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Hello so I was just given a 6v 4.5 Ah (4500mAh) sealed lead acid battery. I have never made a battery charger before but would like to make one now for this battery as it is for a robot I'm building. How would I go about charging one of these batteries, as I have never done this before. Please correct me on this if I'm wrong but to me it seems that you can charge a lead acid battery by just connecting it to a voltage supply equivalent to what its voltage would be if it was fully charged and wait till the amperage pulled approaches 0. also as a side question I have another lead acid battery with the same specs but I have not used it and when i checked its voltage it was 2.8v. is this battery dead or can it be recharged and brought back to its previous state?

edit: how would I find the maximum current they battery can take?

edit 2: in the batteries spec sheet it said: "“Float” or “Stand-By” Service: Hold battery across constant voltage source of 6.75 to 6.90 volts continuously. When held at this voltage, the battery will seek its own current level and maintain itself in a fully charged condition". does this need current limitation? If so what would the name of that variable be or how could I find it?

Edit 3: So the quote in edit 2 is taken from the specsheet, so following there instruction can I give the battery 6.90V and it will seek its current and it does NOT have to be limited or is there still a current limitation requirement?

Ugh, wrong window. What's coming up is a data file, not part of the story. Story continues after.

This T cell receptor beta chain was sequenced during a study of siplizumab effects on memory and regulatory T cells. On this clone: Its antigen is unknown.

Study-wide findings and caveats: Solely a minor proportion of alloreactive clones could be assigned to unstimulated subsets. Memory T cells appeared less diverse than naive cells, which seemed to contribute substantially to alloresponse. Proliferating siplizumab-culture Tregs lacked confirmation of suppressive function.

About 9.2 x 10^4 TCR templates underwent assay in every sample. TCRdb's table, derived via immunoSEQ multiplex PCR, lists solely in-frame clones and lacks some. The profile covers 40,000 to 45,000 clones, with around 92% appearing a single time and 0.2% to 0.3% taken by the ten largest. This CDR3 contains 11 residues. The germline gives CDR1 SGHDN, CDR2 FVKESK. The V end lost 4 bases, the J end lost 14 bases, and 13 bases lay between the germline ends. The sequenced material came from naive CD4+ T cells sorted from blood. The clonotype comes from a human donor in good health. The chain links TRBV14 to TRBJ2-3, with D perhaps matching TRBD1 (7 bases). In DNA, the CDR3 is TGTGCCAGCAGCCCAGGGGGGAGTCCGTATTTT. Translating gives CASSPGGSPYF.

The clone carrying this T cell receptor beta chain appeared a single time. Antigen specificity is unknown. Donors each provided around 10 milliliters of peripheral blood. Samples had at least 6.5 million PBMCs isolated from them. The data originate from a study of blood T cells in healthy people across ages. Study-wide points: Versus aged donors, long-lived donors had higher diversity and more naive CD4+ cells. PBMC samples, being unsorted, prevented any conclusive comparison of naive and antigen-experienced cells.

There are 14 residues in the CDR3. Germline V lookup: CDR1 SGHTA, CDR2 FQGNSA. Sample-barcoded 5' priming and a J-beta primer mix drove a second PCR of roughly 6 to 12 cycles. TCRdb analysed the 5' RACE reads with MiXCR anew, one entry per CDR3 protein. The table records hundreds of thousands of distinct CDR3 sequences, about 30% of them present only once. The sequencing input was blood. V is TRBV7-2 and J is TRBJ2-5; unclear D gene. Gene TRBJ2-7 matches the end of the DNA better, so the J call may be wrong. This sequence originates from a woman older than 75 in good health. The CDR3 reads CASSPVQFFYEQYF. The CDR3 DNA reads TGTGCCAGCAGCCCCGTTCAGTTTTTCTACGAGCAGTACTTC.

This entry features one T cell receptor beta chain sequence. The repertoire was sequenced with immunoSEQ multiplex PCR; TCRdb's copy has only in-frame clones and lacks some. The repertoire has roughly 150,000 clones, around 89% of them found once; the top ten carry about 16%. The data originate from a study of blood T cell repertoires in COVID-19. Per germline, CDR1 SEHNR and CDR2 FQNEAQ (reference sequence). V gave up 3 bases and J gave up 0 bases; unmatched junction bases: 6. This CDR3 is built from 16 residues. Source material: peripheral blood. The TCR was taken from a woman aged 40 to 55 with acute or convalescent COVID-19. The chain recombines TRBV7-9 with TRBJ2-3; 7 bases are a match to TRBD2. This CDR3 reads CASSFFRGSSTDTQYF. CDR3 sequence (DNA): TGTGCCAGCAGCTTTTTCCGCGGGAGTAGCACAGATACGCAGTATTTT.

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  • \$\begingroup\$ Is it 4500 mAh (4.5 Ah) or 9 Ah (9000 mAh)? I would say your 2.8 volt battery is dead. \$\endgroup\$ – Peter Bennett Mar 5 '16 at 0:09
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    \$\begingroup\$ Best method is to look up the actual battery model number and then follow the manufacturers recommended charging specifications. Some manufacturers even offer their own commercial battery chargers made specifically for their products. \$\endgroup\$ – Nedd Mar 5 '16 at 2:35
  • \$\begingroup\$ For general reference, download & view the info from this datasheet: mouser.com/catalog/specsheets/884-4010.pdf Personally, during the CC charging phase, I would set charge current <= 1.6A, set the CV phase max V to 7V, and set the float V to 6.75V. If the batt V after 24h does not rest at or above 6.3V, then gradually increase your float V (1/4 V increments--but never exceeding 6.9V) until your 24h resting V = 6.3V. \$\endgroup\$ – zeffur Mar 5 '16 at 19:34
  • \$\begingroup\$ If your old batt never maintains 6.3V for 24h, then it is either hard-sulfated or it has micro-crystalline shorts between its plates--which makes it pretty much useless for most applications in either fault condition. \$\endgroup\$ – zeffur Mar 5 '16 at 19:34
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If it's a 4.5 Ah capacity battery, then it's 4500 mAh--not a 9000 mAh capacity battery. You should search online for how to properly charge a LA battery. Battery University will provide you with all of the info that you need.

re: "...you can charge a lead acid battery by just connecting it to a voltage supply equivalent to what its voltage would be if it was fully charged and wait till the amperage pulled approaches 0"
You are not completely correct. It is possible to build a charger that will provide too much charge current. To be safe, you should also ensure the charge current is limited to what the battery spec sheet specifies. You should also follow all safety precautions when charging LA batteries as hydrogen gas is explosive if not managed properly.

re: "is this battery dead or can it be recharged and brought back to its previous state?" You will have to charge it properly to answer that question. If it hasn't been suflated for too long, it might be possible to restore the batt.

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  • \$\begingroup\$ lol sorry i was looking at a different battery while typing this \$\endgroup\$ – Bob Smith Mar 5 '16 at 0:10

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